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  • Writer's pictureSubZero Comics

30 Things to Avoid When Selling Your Comics

Updated: Nov 2, 2022

Now, you might be thinking that selling your comic book collection is a difficult process, and that can be true. However, if you can find the right guides, then it doesn't have to be so hard. Here I have made a simple checklist of what you shouldn't do when selling your comics. Follow this guide, and you'll have a much easier time selling your collection.

  1. Do not accept checks (cash is king).

  2. Do not mail your books to anyone.

  3. If someone is offering much more than others, then it's probably too good to be true.

  4. Do not look at graded prices when researching individual comics.

  5. Look up SOLD listings when researching comic prices, not asking prices.

  6. Don't list your comics on Craigslist (it has too many scammers).

  7. Don't accept PayPal or other forms of digital payment (again, cash is king).

  8. If a comic dealer doesn't have a good reputation or has bad reviews, then don't sell to them.

  9. Don't split up your comic collection. Most people will try to buy your best books and leave you with the less desirable comics.

  10. Don't always trust reviews. Many comic dealers have shady reputations and will pay for reviews to make you lower your guard.

  11. If the person doesn't sound like they know what they're talking about, then it's likely that they need to be avoided.

  12. Don't send any comics to get graded until you've done your research. Most comics aren't worth the $30-40 it will cost to grade them.

  13. Don't sell your comics at a convention until you've read our previous article. This might make you reconsider selling your comics using this method.

  14. If you want an appraisal, make sure it's free. Many dealers will say the appraisal is free but will sneak in fees without notice.

  15. Don't organize your comics until you know what you have. If the comics are low in value, then it might be a waste of time.

  16. Try not to handle comics too much as they can be damaged like this.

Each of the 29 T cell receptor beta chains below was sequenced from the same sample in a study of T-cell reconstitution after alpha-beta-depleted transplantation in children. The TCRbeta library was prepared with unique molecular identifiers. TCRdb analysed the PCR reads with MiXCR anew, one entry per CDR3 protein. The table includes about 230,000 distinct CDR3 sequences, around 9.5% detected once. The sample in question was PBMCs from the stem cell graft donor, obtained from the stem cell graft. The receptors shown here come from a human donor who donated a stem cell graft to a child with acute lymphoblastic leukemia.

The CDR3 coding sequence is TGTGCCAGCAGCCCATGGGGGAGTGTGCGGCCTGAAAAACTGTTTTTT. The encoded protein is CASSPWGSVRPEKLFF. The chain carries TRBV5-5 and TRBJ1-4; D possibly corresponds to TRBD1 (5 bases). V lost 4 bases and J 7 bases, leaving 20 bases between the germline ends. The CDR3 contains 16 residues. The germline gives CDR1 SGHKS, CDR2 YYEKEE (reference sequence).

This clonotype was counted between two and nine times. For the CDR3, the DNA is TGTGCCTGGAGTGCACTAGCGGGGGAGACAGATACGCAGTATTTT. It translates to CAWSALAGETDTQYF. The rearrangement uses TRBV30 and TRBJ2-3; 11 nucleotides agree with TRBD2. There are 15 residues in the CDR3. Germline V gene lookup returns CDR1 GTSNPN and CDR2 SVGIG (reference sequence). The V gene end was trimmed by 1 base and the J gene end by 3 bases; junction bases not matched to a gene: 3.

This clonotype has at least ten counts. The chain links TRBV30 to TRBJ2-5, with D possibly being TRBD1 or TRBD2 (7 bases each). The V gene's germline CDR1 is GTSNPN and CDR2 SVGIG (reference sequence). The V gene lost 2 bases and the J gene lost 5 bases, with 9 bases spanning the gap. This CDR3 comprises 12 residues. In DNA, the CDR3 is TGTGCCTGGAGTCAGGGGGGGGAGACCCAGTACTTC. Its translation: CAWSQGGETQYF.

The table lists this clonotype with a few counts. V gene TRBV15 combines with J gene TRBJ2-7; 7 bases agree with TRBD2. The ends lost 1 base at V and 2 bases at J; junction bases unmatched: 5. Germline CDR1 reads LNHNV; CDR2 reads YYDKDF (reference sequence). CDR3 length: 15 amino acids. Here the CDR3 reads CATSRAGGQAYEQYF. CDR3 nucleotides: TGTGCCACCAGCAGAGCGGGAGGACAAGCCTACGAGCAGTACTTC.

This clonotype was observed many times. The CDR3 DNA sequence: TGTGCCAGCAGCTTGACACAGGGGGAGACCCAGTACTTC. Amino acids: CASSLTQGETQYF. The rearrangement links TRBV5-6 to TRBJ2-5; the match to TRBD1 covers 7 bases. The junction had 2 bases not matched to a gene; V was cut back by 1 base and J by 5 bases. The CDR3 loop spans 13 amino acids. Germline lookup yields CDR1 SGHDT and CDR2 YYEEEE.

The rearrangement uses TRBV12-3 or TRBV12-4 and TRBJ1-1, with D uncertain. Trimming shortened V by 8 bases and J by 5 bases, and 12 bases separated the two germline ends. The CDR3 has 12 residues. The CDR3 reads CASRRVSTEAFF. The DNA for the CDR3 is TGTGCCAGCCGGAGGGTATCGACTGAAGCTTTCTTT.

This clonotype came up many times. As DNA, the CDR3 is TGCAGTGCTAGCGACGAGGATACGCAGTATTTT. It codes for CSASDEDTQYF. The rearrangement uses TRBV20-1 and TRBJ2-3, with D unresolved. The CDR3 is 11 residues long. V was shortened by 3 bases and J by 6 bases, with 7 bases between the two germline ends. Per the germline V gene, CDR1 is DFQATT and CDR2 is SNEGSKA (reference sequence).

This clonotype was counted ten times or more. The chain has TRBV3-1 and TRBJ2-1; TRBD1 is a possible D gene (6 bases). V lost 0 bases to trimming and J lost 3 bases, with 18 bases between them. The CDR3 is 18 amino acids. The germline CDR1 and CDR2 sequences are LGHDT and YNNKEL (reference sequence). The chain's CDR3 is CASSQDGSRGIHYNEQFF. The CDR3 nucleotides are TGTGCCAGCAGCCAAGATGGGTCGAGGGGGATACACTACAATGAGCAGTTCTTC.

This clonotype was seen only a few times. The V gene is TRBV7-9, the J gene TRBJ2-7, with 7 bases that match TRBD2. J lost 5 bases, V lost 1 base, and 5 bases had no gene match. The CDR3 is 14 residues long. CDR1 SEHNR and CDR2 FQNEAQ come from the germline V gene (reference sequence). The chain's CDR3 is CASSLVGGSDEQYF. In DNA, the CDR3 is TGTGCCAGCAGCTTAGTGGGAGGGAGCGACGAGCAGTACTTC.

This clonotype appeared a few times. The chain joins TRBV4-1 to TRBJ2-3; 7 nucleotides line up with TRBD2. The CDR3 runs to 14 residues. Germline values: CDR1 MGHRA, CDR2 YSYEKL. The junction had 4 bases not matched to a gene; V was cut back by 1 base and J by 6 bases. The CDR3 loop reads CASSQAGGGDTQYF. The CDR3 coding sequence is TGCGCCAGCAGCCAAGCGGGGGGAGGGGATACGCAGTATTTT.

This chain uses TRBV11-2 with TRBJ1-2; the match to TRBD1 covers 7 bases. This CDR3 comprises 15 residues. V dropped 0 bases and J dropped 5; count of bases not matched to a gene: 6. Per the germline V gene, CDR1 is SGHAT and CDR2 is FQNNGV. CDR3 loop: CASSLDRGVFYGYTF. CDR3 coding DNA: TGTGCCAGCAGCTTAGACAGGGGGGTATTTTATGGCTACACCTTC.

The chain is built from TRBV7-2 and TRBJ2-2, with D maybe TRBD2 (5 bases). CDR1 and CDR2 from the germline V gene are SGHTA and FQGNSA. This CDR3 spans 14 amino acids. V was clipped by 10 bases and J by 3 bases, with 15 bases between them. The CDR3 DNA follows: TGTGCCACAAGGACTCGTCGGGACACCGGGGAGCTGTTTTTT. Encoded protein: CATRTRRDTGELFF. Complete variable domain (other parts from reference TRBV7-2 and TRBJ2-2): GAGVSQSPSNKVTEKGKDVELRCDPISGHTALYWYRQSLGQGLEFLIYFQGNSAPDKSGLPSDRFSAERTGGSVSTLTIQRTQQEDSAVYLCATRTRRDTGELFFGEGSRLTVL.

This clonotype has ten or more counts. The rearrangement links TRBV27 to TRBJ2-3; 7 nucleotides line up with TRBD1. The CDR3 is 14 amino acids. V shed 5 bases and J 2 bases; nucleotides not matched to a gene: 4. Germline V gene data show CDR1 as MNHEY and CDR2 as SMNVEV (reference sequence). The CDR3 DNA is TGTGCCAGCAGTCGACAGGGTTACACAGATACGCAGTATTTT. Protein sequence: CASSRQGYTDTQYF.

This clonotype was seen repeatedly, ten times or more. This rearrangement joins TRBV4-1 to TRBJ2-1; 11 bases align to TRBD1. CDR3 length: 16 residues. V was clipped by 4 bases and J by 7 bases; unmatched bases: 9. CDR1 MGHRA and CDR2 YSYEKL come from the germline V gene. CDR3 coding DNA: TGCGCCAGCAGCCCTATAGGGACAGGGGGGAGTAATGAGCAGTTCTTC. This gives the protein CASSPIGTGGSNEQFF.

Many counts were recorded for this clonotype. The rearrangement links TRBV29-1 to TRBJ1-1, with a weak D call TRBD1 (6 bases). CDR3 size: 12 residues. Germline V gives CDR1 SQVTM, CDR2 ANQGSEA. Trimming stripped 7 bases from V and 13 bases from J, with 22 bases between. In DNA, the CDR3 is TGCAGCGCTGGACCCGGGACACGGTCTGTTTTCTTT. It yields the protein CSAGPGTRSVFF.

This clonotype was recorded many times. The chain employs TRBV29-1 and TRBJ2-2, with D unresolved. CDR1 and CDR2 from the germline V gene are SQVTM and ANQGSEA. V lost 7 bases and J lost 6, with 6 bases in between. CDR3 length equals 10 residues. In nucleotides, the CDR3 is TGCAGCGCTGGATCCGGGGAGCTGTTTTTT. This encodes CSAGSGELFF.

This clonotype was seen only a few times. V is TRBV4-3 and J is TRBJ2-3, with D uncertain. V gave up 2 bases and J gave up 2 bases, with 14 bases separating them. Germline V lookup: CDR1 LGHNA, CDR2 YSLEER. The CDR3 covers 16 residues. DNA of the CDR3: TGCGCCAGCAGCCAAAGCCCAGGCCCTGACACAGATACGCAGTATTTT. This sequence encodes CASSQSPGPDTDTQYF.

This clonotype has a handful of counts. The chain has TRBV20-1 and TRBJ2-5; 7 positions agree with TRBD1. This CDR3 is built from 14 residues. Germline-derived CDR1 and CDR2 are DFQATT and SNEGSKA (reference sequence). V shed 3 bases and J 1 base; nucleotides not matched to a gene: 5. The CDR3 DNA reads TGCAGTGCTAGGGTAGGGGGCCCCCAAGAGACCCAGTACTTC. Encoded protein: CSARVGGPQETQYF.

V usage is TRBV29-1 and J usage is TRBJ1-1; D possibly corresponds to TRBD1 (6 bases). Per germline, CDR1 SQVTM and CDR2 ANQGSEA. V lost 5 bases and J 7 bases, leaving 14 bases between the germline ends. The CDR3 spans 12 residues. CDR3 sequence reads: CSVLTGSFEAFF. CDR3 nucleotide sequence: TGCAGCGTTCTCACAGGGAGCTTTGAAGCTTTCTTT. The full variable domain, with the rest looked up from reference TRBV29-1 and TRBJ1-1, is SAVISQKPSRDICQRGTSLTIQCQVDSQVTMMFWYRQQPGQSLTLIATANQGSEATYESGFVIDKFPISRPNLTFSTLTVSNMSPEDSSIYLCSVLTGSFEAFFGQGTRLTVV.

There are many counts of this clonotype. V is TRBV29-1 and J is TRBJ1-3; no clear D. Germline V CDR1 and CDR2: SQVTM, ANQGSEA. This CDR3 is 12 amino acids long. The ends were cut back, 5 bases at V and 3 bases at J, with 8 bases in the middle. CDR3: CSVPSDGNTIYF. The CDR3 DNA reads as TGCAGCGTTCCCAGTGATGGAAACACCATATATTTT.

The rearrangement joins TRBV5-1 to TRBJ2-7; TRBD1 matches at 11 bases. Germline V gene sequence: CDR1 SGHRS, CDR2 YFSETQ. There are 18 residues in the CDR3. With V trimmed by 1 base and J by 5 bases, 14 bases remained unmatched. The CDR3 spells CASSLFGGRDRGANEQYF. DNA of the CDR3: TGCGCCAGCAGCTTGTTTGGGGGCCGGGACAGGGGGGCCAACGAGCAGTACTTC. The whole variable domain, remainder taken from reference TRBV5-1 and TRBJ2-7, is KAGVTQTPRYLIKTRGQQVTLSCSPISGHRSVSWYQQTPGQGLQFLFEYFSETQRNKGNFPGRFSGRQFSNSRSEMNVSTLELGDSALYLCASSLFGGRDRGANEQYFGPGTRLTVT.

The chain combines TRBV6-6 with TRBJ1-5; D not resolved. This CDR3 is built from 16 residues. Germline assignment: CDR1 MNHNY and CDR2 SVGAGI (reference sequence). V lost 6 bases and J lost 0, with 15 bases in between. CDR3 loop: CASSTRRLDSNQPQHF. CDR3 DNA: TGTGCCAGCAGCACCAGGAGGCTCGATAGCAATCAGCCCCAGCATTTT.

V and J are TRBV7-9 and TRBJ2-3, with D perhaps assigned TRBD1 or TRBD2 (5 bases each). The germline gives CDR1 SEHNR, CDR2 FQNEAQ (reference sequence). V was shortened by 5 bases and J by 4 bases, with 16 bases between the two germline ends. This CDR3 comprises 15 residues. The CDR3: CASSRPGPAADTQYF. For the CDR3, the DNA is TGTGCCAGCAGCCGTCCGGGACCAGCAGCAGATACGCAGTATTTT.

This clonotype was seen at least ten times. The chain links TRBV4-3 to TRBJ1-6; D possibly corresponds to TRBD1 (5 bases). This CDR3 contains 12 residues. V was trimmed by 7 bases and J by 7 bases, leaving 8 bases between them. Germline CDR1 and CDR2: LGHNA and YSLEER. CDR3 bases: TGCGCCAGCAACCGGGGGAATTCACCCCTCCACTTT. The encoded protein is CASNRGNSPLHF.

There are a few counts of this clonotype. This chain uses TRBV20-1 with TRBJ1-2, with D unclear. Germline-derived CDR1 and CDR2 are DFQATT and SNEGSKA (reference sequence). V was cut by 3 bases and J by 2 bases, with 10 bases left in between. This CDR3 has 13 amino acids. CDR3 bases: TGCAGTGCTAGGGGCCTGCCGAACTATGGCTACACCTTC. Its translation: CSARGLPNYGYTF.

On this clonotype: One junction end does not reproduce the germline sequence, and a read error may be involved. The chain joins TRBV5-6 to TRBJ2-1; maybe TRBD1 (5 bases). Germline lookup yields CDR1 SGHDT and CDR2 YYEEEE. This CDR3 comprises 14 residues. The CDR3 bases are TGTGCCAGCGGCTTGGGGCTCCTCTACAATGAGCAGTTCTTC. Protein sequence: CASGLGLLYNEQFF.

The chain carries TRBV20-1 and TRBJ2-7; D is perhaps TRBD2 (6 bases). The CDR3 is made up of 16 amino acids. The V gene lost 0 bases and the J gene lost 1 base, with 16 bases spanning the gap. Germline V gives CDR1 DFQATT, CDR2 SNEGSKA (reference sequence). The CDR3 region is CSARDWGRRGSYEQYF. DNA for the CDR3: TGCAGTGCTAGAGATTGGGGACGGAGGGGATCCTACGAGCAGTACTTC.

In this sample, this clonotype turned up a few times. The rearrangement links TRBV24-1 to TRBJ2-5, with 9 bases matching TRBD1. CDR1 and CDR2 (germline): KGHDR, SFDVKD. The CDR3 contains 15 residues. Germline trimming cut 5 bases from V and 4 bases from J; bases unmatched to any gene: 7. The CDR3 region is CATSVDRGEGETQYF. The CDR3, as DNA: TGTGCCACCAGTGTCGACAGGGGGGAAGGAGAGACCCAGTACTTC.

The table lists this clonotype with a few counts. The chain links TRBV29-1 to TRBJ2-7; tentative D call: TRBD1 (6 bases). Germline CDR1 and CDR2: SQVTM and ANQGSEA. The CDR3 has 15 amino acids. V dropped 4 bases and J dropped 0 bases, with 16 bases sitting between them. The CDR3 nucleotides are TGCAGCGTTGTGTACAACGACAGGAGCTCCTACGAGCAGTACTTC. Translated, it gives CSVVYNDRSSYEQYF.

17. If you feel like you have an expensive comic, then do your research on your own. Many comic dealers aren't going to be honest if you ask them.

  18. Do not take your comic collection to a store. They will most likely take advantage of you because they'll know you don't want to take your comic collection home.

  19. If you have anyone come to you, make sure they bring cash.

  20. Don't sell to general antique dealers. They usually don't have a knowledge of comics and will pay less.

  21. Try not to spend money on comic supplies unless you know what you have is valuable (otherwise it will be a waste).

  22. While selling to the first person isn't recommended, don't turn your collection into an auction for comic dealers. Most dealers will shy away if they hear you are just looking for the best offer.

  23. Don't get too attached to your comic collection. This will make sentimental value exceed actual value.

  24. Don't send pictures of only 1-2 comics to dealers. Try to send group pictures to give them a better idea of what you have.

  25. When asked the age of your comics, don't assume that they are old. Most comics from the 1980s and up are not old to comic book collectors.

  26. If selling your comics is a joint decision, make sure to discuss price and expectations with your partner(s) prior to shopping around for buyers.

  27. Don't expect full value when selling your comics. If you have a comic collection of 1000 comic books worth $20,000, then know that whoever buys this collection will have hundreds of hours of labor to account for (and a chiropractor's bill) when selling the comics. They will also have fees if they sell using most online outlets.

  28. Don't fall for the bait and switch. Some comic dealers will quote you high prices prior to arriving, so they can get their foot in the door, but when they get to your place, they will change their tune.

  29. Don't have high expectations of the price you will get. Chances are that you will be disappointed and wind up keeping the comics because you expect to get too much.

  30. Honesty is key. If someone is coming off dishonest, then don't sell to them and move on to the next comic buyer.

While some examples used on this list might be obvious, others aren't so much. If you are trying to sell your comic collection to a local buyer, then this list can prove to be quite useful. There are many routes to take when selling your collection, and if you need advice be sure to just email, call or text us and we will provide 100% free opinions with no obligation to sell.


Swamp Thing 1 from DC (1972) by Bernie Wrightson and Len Wein
Swamp Thing 1 (DC 1972)

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